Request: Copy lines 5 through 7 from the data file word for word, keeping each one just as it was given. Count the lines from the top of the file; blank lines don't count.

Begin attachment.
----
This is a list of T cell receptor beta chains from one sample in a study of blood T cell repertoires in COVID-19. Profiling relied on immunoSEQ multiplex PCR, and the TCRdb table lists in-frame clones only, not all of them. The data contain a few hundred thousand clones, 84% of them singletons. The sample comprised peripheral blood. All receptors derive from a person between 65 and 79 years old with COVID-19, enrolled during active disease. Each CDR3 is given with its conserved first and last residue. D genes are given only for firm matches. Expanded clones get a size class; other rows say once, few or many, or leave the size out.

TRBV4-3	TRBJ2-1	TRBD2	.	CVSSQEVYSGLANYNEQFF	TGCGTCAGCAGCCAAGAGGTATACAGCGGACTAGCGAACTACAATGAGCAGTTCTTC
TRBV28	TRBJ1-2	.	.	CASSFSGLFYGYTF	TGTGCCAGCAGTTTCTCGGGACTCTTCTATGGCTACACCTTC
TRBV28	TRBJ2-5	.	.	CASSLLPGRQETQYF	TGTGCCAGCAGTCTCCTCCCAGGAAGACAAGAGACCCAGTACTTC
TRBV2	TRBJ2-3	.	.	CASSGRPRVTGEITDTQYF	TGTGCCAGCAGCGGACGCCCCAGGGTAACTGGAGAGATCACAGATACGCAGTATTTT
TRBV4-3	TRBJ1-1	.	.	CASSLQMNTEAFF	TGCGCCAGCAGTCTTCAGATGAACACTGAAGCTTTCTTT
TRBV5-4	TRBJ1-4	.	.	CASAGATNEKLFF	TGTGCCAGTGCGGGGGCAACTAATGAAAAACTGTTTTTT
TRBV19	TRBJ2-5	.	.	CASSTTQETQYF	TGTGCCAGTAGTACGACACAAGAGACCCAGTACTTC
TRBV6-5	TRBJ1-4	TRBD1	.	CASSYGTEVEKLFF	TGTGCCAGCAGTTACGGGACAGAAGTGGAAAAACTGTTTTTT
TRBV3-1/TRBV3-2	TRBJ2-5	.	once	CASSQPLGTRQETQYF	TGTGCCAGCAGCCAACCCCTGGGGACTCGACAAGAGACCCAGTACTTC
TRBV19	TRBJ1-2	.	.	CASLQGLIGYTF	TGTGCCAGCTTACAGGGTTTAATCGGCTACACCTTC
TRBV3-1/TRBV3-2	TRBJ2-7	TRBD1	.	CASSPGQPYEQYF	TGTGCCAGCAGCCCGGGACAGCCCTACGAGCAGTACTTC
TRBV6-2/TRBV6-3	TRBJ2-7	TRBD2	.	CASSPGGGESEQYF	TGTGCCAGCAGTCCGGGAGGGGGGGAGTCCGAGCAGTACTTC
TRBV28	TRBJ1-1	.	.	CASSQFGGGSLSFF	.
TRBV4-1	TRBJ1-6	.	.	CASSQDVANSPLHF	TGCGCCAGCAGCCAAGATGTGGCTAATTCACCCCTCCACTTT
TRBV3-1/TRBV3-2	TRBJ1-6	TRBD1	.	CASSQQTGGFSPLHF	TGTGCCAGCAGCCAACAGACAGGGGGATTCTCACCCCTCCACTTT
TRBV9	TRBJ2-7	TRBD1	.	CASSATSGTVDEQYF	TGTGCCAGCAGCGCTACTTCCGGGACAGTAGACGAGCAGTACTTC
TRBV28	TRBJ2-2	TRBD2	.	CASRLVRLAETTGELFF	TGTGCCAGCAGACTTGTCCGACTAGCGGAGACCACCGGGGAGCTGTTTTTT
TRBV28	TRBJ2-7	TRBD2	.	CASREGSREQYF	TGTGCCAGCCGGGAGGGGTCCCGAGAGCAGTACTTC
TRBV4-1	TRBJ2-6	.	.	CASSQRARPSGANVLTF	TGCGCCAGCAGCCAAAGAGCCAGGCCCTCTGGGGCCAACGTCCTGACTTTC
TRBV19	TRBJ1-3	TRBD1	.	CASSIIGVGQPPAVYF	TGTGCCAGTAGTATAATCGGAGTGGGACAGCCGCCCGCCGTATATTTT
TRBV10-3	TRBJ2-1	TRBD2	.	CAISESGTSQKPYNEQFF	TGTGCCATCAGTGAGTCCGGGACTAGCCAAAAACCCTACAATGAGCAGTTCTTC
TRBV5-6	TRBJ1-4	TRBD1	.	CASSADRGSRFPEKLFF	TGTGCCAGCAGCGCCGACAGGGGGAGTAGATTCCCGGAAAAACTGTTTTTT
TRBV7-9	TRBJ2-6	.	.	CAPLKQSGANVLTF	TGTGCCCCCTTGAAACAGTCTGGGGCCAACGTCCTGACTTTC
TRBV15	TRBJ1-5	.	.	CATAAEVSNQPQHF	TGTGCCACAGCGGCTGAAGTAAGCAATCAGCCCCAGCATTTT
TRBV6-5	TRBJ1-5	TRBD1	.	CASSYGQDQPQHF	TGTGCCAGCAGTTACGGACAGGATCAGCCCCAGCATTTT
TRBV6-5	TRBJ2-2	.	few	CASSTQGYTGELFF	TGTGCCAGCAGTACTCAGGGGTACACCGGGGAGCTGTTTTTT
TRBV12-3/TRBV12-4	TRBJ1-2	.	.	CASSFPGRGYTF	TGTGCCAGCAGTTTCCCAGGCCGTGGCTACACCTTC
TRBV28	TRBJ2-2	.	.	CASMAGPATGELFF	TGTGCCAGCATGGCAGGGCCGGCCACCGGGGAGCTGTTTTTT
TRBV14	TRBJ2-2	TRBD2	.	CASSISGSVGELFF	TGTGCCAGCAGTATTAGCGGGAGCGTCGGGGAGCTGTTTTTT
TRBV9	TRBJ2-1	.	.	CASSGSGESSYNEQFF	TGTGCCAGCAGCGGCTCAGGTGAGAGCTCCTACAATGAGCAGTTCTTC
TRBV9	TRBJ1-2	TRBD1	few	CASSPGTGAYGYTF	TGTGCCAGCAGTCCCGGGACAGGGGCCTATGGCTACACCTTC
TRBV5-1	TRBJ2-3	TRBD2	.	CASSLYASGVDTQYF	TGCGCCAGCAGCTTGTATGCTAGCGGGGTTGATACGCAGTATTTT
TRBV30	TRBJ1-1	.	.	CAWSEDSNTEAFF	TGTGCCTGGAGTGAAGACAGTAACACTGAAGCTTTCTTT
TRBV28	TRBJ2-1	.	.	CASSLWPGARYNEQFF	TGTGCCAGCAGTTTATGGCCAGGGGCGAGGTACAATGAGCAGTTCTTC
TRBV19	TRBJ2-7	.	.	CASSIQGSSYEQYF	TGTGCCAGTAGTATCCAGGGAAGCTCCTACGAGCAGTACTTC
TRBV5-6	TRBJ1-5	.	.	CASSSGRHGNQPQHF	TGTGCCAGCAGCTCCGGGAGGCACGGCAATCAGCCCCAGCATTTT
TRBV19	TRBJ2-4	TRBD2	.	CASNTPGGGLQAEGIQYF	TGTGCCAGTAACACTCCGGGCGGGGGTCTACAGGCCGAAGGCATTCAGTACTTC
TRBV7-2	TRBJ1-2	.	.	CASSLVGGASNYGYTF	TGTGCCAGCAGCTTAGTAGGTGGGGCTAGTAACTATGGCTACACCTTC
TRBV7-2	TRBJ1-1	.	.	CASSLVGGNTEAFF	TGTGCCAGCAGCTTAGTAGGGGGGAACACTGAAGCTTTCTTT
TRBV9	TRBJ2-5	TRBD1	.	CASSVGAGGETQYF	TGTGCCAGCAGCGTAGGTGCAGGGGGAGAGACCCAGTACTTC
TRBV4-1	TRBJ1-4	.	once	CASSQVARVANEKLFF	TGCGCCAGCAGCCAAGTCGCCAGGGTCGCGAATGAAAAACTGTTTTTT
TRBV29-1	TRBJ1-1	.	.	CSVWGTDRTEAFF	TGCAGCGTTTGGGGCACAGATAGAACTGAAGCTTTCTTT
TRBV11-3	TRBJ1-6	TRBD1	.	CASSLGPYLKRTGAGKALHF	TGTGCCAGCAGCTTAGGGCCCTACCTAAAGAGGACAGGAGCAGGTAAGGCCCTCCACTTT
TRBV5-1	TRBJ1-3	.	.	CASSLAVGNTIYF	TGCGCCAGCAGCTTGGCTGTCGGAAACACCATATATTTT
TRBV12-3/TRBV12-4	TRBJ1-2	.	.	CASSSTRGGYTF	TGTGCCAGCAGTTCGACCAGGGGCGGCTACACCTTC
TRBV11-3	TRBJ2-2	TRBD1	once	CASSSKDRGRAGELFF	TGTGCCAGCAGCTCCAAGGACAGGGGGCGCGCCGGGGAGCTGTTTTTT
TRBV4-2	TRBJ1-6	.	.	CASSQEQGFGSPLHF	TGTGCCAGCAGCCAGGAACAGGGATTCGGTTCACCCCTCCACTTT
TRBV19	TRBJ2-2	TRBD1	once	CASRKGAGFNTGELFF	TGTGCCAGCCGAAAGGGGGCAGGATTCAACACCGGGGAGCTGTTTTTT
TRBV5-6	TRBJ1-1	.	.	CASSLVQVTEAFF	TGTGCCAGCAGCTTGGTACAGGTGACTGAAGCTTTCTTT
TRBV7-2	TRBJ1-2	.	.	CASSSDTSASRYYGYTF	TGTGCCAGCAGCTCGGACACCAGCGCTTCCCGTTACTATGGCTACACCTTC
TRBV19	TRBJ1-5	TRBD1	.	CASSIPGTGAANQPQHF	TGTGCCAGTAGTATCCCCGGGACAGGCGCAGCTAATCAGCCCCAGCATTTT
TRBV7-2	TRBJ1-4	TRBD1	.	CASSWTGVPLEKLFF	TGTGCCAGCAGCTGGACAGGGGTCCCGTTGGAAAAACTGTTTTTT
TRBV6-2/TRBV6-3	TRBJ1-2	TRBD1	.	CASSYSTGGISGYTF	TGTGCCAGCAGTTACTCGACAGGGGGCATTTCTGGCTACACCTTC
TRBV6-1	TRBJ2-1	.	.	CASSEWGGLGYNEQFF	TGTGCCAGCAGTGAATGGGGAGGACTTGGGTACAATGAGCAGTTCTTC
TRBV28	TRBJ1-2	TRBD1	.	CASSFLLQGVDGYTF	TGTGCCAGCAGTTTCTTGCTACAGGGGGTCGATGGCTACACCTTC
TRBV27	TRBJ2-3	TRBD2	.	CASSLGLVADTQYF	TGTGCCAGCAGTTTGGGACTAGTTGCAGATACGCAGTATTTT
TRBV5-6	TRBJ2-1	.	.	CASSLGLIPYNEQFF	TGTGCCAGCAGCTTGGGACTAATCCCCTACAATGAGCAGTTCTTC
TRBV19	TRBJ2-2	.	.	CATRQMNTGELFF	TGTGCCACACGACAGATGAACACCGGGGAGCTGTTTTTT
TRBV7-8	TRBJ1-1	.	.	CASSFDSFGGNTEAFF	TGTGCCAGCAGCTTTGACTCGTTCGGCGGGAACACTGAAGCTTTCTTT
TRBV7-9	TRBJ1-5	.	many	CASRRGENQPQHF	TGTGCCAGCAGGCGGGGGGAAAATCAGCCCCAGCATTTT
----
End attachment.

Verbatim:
TRBV2	TRBJ2-3	.	.	CASSGRPRVTGEITDTQYF	TGTGCCAGCAGCGGACGCCCCAGGGTAACTGGAGAGATCACAGATACGCAGTATTTT
TRBV4-3	TRBJ1-1	.	.	CASSLQMNTEAFF	TGCGCCAGCAGTCTTCAGATGAACACTGAAGCTTTCTTT
TRBV5-4	TRBJ1-4	.	.	CASAGATNEKLFF	TGTGCCAGTGCGGGGGCAACTAATGAAAAACTGTTTTTT